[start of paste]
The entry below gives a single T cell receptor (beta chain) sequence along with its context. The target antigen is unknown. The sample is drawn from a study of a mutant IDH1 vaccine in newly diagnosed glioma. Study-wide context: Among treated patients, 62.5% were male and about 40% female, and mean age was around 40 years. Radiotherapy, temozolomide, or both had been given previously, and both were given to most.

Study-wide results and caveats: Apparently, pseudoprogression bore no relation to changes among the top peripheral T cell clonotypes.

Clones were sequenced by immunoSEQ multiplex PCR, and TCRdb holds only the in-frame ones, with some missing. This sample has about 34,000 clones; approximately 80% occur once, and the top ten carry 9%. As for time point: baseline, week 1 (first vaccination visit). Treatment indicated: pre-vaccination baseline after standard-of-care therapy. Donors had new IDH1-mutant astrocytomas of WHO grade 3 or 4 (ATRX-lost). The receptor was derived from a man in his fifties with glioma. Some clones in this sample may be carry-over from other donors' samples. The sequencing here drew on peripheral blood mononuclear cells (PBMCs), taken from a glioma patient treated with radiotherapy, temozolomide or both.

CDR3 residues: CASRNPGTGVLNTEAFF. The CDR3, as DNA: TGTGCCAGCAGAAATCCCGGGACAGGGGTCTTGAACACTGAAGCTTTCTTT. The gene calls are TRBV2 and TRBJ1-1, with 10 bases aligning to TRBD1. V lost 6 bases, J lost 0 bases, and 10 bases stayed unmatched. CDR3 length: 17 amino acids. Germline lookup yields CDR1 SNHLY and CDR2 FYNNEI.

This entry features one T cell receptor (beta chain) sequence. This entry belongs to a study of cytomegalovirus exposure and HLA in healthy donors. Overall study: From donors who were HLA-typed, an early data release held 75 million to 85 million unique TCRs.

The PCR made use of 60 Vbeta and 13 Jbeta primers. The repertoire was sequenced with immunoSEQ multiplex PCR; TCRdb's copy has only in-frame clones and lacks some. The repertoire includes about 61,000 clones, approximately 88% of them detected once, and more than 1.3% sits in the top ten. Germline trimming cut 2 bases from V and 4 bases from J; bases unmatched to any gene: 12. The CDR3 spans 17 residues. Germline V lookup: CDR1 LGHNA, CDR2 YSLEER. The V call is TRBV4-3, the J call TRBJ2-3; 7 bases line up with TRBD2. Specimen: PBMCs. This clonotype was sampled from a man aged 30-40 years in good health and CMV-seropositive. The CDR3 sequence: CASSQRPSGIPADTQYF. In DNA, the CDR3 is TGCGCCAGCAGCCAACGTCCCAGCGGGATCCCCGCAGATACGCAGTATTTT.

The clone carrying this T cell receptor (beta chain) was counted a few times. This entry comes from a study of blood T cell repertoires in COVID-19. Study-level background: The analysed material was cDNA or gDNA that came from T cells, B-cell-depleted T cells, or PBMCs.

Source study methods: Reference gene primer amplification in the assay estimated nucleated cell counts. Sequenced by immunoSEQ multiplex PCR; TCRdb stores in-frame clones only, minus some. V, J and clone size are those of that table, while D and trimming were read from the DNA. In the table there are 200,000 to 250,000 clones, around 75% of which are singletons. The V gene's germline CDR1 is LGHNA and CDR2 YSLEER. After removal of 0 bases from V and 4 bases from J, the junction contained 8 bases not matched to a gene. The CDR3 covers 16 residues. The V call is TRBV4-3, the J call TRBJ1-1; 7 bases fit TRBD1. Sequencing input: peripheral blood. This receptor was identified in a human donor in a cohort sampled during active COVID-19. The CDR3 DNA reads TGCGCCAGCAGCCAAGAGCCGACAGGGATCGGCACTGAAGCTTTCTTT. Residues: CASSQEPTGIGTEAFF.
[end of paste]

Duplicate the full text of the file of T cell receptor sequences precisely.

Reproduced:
The entry below gives a single T cell receptor (beta chain) sequence along with its context. The target antigen is unknown. The sample is drawn from a study of a mutant IDH1 vaccine in newly diagnosed glioma. Study-wide context: Among treated patients, 62.5% were male and about 40% female, and mean age was around 40 years. Radiotherapy, temozolomide, or both had been given previously, and both were given to most.

Study-wide results and caveats: Apparently, pseudoprogression bore no relation to changes among the top peripheral T cell clonotypes.

Clones were sequenced by immunoSEQ multiplex PCR, and TCRdb holds only the in-frame ones, with some missing. This sample has about 34,000 clones; approximately 80% occur once, and the top ten carry 9%. As for time point: baseline, week 1 (first vaccination visit). Treatment indicated: pre-vaccination baseline after standard-of-care therapy. Donors had new IDH1-mutant astrocytomas of WHO grade 3 or 4 (ATRX-lost). The receptor was derived from a man in his fifties with glioma. Some clones in this sample may be carry-over from other donors' samples. The sequencing here drew on peripheral blood mononuclear cells (PBMCs), taken from a glioma patient treated with radiotherapy, temozolomide or both.

CDR3 residues: CASRNPGTGVLNTEAFF. The CDR3, as DNA: TGTGCCAGCAGAAATCCCGGGACAGGGGTCTTGAACACTGAAGCTTTCTTT. The gene calls are TRBV2 and TRBJ1-1, with 10 bases aligning to TRBD1. V lost 6 bases, J lost 0 bases, and 10 bases stayed unmatched. CDR3 length: 17 amino acids. Germline lookup yields CDR1 SNHLY and CDR2 FYNNEI.

This entry features one T cell receptor (beta chain) sequence. This entry belongs to a study of cytomegalovirus exposure and HLA in healthy donors. Overall study: From donors who were HLA-typed, an early data release held 75 million to 85 million unique TCRs.

The PCR made use of 60 Vbeta and 13 Jbeta primers. The repertoire was sequenced with immunoSEQ multiplex PCR; TCRdb's copy has only in-frame clones and lacks some. The repertoire includes about 61,000 clones, approximately 88% of them detected once, and more than 1.3% sits in the top ten. Germline trimming cut 2 bases from V and 4 bases from J; bases unmatched to any gene: 12. The CDR3 spans 17 residues. Germline V lookup: CDR1 LGHNA, CDR2 YSLEER. The V call is TRBV4-3, the J call TRBJ2-3; 7 bases line up with TRBD2. Specimen: PBMCs. This clonotype was sampled from a man aged 30-40 years in good health and CMV-seropositive. The CDR3 sequence: CASSQRPSGIPADTQYF. In DNA, the CDR3 is TGCGCCAGCAGCCAACGTCCCAGCGGGATCCCCGCAGATACGCAGTATTTT.

The clone carrying this T cell receptor (beta chain) was counted a few times. This entry comes from a study of blood T cell repertoires in COVID-19. Study-level background: The analysed material was cDNA or gDNA that came from T cells, B-cell-depleted T cells, or PBMCs.

Source study methods: Reference gene primer amplification in the assay estimated nucleated cell counts. Sequenced by immunoSEQ multiplex PCR; TCRdb stores in-frame clones only, minus some. V, J and clone size are those of that table, while D and trimming were read from the DNA. In the table there are 200,000 to 250,000 clones, around 75% of which are singletons. The V gene's germline CDR1 is LGHNA and CDR2 YSLEER. After removal of 0 bases from V and 4 bases from J, the junction contained 8 bases not matched to a gene. The CDR3 covers 16 residues. The V call is TRBV4-3, the J call TRBJ1-1; 7 bases fit TRBD1. Sequencing input: peripheral blood. This receptor was identified in a human donor in a cohort sampled during active COVID-19. The CDR3 DNA reads TGCGCCAGCAGCCAAGAGCCGACAGGGATCGGCACTGAAGCTTTCTTT. Residues: CASSQEPTGIGTEAFF.